Beverly Barton's 'Don't Say A Word': A Review
I'm always excited when a reader gives me a book that they want my opinion on. I also can't back down when I'm challenged to figure out a mystery faster than the person making the request. It always interests me to see what kinds of stories other people are drawn to, finding out what stories are appealing to them. I was curious when I was asked to review Barton, since I've not had the chance read any of her work before. What awaited me was a new type of genre, romantic mystery. While romance isn't necessarily my forte, I pressed on through the book thinking 'Don't Say A Word' might change my mind. Granted, after reading this book, my opinion remains unchanged.
Special Agent Will Brannock, is a very private person. So private that his best friend, fellow special agent J.D. Cass, doesn't know anything about him. Will's mysterious past prevents him from opening up to anyone, or having serious relationships that last longer than a few days. While most consider him egotistical and callous, that couldn't be farther from the truth. Will's world is soon turned upside down when he meets J.D.'s kid sister Detective Julia Cass. While she is just as guarded as Will, her spirit is a little more free and Will can't help but be infatuated with her. Much to Will's delight, they are teamed up to solve a brutal series of murders by a maniac dubbed The Tongue Slasher. The Tongue Slasher is targeting corrupt members of higher society, ranging from members of the press to judges. His trademark, as you may have guessed, is cutting out the tongues of his victims. Baffled, Will and Julia are striving to solve the case, but at the same time trying their best to deny the feelings that are quickly blossoming between the two. However, little do they know that the culprit is a little closer to home than they realize, especially for Julia.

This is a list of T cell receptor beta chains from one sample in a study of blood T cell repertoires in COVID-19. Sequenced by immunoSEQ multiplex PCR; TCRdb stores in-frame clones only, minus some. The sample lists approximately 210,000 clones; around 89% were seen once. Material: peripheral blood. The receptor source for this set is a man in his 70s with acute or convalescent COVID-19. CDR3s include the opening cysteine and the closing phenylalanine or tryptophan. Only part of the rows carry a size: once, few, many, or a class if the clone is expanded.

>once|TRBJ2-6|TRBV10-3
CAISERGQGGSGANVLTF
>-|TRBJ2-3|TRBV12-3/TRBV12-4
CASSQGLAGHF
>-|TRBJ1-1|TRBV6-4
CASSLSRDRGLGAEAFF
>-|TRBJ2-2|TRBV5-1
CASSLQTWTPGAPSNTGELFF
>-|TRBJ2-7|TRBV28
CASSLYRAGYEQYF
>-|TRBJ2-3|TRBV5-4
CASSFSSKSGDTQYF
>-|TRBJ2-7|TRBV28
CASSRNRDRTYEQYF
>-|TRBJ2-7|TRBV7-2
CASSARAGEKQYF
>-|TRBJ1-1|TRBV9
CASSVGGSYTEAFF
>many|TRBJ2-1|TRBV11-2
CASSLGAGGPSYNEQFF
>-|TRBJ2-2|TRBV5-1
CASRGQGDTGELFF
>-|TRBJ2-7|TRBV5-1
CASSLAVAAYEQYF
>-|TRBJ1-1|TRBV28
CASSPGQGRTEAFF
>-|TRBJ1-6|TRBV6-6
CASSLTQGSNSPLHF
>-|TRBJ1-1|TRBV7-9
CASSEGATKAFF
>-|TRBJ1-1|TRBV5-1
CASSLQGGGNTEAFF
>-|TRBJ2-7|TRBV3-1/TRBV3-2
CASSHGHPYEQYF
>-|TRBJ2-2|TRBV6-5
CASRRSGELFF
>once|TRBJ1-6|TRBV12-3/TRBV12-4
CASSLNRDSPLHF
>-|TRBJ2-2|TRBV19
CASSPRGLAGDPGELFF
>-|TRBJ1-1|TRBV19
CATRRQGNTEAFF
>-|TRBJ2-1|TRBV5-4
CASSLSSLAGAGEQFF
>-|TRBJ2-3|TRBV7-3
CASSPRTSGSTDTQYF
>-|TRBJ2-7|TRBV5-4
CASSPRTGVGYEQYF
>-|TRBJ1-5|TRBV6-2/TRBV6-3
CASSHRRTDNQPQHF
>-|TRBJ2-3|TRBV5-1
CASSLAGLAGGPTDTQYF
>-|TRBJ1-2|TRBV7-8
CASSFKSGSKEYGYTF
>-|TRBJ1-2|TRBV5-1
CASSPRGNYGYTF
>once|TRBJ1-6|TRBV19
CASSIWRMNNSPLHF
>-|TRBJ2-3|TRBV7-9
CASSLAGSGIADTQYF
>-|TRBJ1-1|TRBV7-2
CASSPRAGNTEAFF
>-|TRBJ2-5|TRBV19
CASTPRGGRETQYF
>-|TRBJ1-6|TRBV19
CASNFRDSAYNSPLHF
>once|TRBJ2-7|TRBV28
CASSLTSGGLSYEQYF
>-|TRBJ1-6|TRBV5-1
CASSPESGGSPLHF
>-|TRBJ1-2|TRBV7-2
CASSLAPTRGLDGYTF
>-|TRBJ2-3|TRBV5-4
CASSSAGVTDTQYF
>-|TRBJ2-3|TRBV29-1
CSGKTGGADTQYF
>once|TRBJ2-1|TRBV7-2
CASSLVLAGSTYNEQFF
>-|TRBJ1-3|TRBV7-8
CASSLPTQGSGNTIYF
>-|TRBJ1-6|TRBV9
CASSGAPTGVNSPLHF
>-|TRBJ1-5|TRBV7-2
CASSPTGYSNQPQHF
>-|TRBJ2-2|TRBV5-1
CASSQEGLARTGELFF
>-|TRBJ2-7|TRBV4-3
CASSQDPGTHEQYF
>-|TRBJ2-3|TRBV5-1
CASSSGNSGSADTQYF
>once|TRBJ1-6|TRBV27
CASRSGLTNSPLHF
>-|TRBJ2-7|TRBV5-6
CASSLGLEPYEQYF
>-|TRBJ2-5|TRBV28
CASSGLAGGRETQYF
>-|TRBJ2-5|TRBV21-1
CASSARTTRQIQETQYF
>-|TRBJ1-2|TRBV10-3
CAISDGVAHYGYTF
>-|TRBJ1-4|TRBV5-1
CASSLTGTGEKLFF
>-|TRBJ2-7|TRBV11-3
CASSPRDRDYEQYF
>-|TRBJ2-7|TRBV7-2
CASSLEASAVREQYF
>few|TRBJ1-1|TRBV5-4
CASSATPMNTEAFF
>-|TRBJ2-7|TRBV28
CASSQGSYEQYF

Ok. I see 'Don't Say A Word' as a romance first and a mystery second. While it's clear that there is a particularly nasty crime going on, the focus of the story stays with the way Julia and Will deal with their feelings for each other. The sexual tension between the two is so thick that I could cut it with a knife, and I was bored with it rather quickly. I actually wanted the two to jump into bed, just to get it out of the way. The crime aspect of the story was weak. With such heavy foreshadowing, I had the killer and motive pegged within the first few chapters. Even the romance aspect of the story left a lot to be desired. Honestly, it seemed like more a physical attraction than anything. One good point is that the main characters are rather interesting. Both are driven from past tragedies that have shaped them into the people they are today. While the mystery surrounding Will's past is hidden well, it's the only part of the story that left me curious. With the exception of Will's backstory, the entire novel is absolutely paper thin. Will's past being the exception, I saw everything coming light years before Barton actually revealed it. I recognize that another writer was brought in to finish the story in Barton's name, but since the novel is solely under the name of one author, I will consider it a work by a single person. The awful way the story is given away and the thick chemistry between Will and Julia is nothing short of annoying, which forces me to grant the story two stars, one for each of the love starved agents.
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